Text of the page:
Community refrigerators have helped reduce food wastage in the UAE, Germany and France. India too can popularise and scale up the initiative
Credit: Vikas Chaudhary /CSE
When a hungry taxi driver pulls over and enquires from our apartment’s security guard about eateries in the middle of the night, he is redirected to a refrigerator installed near the main gate. And to the driver’s surprise, he is treated to a sumptuous home-cooked meal,” says Rahul Khera, a resident of Gurugram’s Suncity Apartments, who takes pride in bringing the community refrigerator concept to Delhi in 2017. He says the concept is simple. Just install a refrigerator where people from a community can store their excess food and anybody hungry can eat from it for free. And it is catching up. “I know there are already four more. There are two in Gurugram at Fresco and CHD Avenue, one in Noida’s ATS Green Village and one in New Friends Colony,” says Khera.
In June 2018, Radio City, along with Mother Dairy, set up refrigerators in four locations in Delhi and the National Capital Region—Maple Heights and Maple Crescent in Gurugram, Rajat Vihar in Noida, and Atulya Apartments and Aravali Apartments in Delhi. “We ran a campaign for 15 days after which we gave the refrigerator to the respective resident welfare associations (RWAs) free of cost. The societies are located in highly populated areas,” says Shubhra Bhramar of Radio City.
The concept has been taken a step further by Chennai-based non-profit The Public Foundation, which has installed a closet next to its community refrigerator to store used clothes, shoes and even toys for the poor. Started in 2017, the non-profit has already set up four refrigerators in Chennai and one in Bengaluru. “We currently feed over 100 people daily. I also receive calls from people eager to set up similar refrigerators in the two cities,” says the non-profit’s founder Issa Fathima Jasmine. Ankit Kawatra, founder of Feeding India, a non-profit that collects food from donors and distributes them at their centres in over 45 cities, says community refrigerators have an inherent advantage. “A lot of food gets wasted in transportation. This is minimised through community refrigerators,” he adds.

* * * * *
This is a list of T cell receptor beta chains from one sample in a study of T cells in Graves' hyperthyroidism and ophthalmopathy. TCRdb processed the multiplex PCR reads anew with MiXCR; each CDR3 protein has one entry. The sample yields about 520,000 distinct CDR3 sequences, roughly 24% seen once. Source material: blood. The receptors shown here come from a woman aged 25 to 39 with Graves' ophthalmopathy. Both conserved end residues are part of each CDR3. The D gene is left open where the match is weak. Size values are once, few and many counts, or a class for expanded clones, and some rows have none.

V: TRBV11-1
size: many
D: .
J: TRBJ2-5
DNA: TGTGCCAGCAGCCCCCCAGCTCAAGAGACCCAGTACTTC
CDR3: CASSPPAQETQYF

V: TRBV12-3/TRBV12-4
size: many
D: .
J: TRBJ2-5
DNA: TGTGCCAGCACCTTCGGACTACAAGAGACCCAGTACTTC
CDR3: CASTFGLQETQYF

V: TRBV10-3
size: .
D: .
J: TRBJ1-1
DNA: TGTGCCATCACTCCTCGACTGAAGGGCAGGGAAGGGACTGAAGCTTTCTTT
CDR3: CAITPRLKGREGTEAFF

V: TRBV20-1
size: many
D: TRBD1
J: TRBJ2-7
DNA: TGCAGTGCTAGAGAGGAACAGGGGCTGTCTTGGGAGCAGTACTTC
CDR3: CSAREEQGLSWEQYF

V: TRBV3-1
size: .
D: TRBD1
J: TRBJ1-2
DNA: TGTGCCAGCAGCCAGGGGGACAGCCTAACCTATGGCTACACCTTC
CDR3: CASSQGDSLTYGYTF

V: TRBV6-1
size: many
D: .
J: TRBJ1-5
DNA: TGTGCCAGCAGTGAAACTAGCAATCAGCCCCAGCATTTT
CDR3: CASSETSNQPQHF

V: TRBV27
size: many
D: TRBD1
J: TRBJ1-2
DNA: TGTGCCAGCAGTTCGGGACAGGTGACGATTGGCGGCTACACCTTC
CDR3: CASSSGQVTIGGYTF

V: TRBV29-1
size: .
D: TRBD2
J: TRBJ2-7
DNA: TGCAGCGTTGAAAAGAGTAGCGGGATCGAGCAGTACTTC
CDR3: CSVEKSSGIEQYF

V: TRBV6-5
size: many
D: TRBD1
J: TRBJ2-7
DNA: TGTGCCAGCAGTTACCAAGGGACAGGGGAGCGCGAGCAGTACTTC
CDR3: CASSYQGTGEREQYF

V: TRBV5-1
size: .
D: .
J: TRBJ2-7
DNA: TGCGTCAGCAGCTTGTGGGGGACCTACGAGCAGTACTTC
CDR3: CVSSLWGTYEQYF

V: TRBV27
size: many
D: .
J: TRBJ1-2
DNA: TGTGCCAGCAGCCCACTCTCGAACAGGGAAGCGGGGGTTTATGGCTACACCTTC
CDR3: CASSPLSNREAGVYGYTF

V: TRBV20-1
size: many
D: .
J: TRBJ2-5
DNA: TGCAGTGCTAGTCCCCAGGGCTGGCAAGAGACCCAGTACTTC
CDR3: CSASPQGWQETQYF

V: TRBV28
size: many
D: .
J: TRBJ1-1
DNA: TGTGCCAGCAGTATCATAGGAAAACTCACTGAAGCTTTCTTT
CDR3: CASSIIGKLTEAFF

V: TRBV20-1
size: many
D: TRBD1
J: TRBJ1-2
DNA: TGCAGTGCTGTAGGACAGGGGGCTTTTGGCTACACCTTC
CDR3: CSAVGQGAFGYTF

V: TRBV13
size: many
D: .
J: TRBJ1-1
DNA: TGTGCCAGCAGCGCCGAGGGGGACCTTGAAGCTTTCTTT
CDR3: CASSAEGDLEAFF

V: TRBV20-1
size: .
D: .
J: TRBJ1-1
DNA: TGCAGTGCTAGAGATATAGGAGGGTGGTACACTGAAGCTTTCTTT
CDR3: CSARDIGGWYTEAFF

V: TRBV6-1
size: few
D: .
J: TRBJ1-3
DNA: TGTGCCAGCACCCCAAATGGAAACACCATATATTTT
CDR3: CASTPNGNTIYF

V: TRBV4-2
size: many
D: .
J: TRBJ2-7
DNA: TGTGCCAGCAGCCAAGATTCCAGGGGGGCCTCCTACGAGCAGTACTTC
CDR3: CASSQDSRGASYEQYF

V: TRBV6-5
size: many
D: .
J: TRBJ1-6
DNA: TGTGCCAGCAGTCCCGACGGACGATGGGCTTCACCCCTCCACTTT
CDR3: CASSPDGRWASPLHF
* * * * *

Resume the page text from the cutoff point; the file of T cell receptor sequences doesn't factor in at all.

The food inside the refrigerators differ from community to community. “We usually have a mix of food items, which can include packed food, cooked food and even raw vegetables and fruits,” says Khera. Manju Shishudia, president, RWA, Aravali Apartments, says while the Radio City team kept only packed food such as bread, curd and milk to maintain quality, the society now also stores cooked food. At Atulya Apartments in Dwarka, one can find both vegetarian and non-vegetarian food.
The food is usually supplied by the residents. “Earlier I used to distribute the extra food among the maids or drivers, who already have enough. Now, the food goes directly to the hungry. It feels wonderful,” says Purnima Sareen, who has contributed apples and biscuit packets to the refrigerator installed in New Friends Colony. Her neighbour, Nandani Bharatiya, makes extra chapattis and sabzi everyday to be kept in the refrigerator. So does Manav Seth, treasurer of the RWA, who contributes food that can feed four to five people everyday.